Kenai council chipping away at retirement debt

Posted: Friday, June 09, 2006

Kenai City Council members put a Band-Aid on an ailing public employee pension plan Wednesday night.

Though not a small sum, the $150,000 approved by the council for the city’s retirement account represents only 1 percent of Kenai’s unfunded liability.

The money, which will be drawn from $235,000 budgeted by the state for Kenai, will be added to $858,000 the city has earmarked for the Public Employee Retirement System (PERS) account.

The city’s unfunded liability in its PERS account is $11.5 million.

Earlier this year, city Finance Director Larry Semmens told the council that for years the city paid the PERS rate the state said the city needed to pay in order to fund the plan in accordance with actuarial projections.

Those projections, however, were wrong, leaving the city only 80 percent funded by 2002.

“By fiscal year 2010, the PERS rate will be 30 percent of payroll and will stay there for 25 years,” Semmens said. He said the total payroll for the city is approximately $5 million.

For fiscal year 2007, the city’s mandated contribution rate is 18.67 percent of gross wages, or $858,000.

In a memo to council members considering the coming year’s budget, City Manager Rick Koch recommended paying an additional $289,000 to PERS, plus the $235,000 budgeted by the state.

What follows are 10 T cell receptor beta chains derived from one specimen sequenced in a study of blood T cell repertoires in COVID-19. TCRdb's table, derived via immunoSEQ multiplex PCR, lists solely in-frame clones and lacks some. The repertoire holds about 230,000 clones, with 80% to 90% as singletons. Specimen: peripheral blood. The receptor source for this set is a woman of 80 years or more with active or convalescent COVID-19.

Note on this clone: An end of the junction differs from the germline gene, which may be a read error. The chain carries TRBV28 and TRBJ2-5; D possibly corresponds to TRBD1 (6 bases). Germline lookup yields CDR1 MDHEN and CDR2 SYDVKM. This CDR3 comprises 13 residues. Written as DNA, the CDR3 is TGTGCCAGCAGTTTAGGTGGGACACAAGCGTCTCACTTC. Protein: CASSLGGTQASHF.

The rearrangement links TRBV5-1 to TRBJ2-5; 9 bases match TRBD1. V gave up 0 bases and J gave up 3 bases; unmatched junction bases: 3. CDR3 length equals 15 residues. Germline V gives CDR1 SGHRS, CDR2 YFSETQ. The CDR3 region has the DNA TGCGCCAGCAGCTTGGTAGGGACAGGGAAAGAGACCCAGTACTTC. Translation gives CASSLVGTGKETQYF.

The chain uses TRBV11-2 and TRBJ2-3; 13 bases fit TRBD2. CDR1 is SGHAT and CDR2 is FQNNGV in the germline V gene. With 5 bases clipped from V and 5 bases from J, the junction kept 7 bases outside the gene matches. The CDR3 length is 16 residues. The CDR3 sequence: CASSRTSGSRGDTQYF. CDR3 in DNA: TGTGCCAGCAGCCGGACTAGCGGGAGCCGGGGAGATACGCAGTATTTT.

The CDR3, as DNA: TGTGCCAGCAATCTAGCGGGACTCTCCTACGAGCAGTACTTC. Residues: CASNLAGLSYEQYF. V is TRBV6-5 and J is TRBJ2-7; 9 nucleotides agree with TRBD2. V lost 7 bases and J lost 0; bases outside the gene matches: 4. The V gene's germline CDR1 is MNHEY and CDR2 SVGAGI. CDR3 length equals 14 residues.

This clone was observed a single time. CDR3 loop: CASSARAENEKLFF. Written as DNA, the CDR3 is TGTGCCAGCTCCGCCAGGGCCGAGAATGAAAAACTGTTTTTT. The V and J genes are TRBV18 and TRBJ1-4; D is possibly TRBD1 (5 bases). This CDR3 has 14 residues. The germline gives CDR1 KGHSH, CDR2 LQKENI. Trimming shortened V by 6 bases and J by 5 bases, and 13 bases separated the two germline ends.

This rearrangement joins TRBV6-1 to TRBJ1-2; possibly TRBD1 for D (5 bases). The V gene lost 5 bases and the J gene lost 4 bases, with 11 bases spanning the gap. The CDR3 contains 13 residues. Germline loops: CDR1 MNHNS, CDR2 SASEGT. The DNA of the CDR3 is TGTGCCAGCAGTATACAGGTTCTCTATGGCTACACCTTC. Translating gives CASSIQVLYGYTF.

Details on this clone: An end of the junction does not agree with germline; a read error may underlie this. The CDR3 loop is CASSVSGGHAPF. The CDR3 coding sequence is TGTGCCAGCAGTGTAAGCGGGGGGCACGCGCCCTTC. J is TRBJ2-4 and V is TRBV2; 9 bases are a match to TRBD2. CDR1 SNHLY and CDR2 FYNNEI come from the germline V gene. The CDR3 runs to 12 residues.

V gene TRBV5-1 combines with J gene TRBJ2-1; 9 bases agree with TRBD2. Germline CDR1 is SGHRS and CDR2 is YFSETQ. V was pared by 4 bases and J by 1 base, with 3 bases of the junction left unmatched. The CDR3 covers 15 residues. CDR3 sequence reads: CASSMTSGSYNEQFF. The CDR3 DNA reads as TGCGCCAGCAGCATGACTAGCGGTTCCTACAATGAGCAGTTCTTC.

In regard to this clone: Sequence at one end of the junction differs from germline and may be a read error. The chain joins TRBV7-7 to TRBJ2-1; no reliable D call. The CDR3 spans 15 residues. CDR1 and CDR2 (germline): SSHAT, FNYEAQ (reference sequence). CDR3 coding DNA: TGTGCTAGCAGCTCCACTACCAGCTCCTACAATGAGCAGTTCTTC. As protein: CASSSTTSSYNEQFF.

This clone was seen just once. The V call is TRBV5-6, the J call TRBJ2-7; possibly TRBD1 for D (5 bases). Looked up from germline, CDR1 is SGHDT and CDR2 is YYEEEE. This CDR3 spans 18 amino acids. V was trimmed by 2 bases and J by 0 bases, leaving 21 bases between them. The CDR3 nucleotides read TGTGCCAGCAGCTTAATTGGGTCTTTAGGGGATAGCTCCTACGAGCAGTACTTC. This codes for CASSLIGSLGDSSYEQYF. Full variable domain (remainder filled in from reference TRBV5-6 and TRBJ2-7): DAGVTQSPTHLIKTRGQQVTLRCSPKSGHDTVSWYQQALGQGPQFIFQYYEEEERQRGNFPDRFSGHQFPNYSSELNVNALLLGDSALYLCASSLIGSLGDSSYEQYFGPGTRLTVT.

The combined total would have brought the city’s PERS contribution rate to 30 percent, the actuarially required rate to begin decreasing the unfunded liability.

“They had no interest in (the $289,000),” Semmens said Thursday, and chose to apply only $150,000 of the $235,000 to PERS.

After amending the proposed budget to add a $75,000 appropriation for employee health insurance and $50,000 for a branding program to promote the city, the budget was $162,000 in the black, according to Semmens.

Based on that information, council member Rick Ross suggested applying $150,000 to PERS.

He said other municipalities that have taken steps to pay down their unfunded liabilities have garnered little more than “an attaboy.”

His motion passed unanimously and the council then approved the city’s $15.1 million budget for the coming year.

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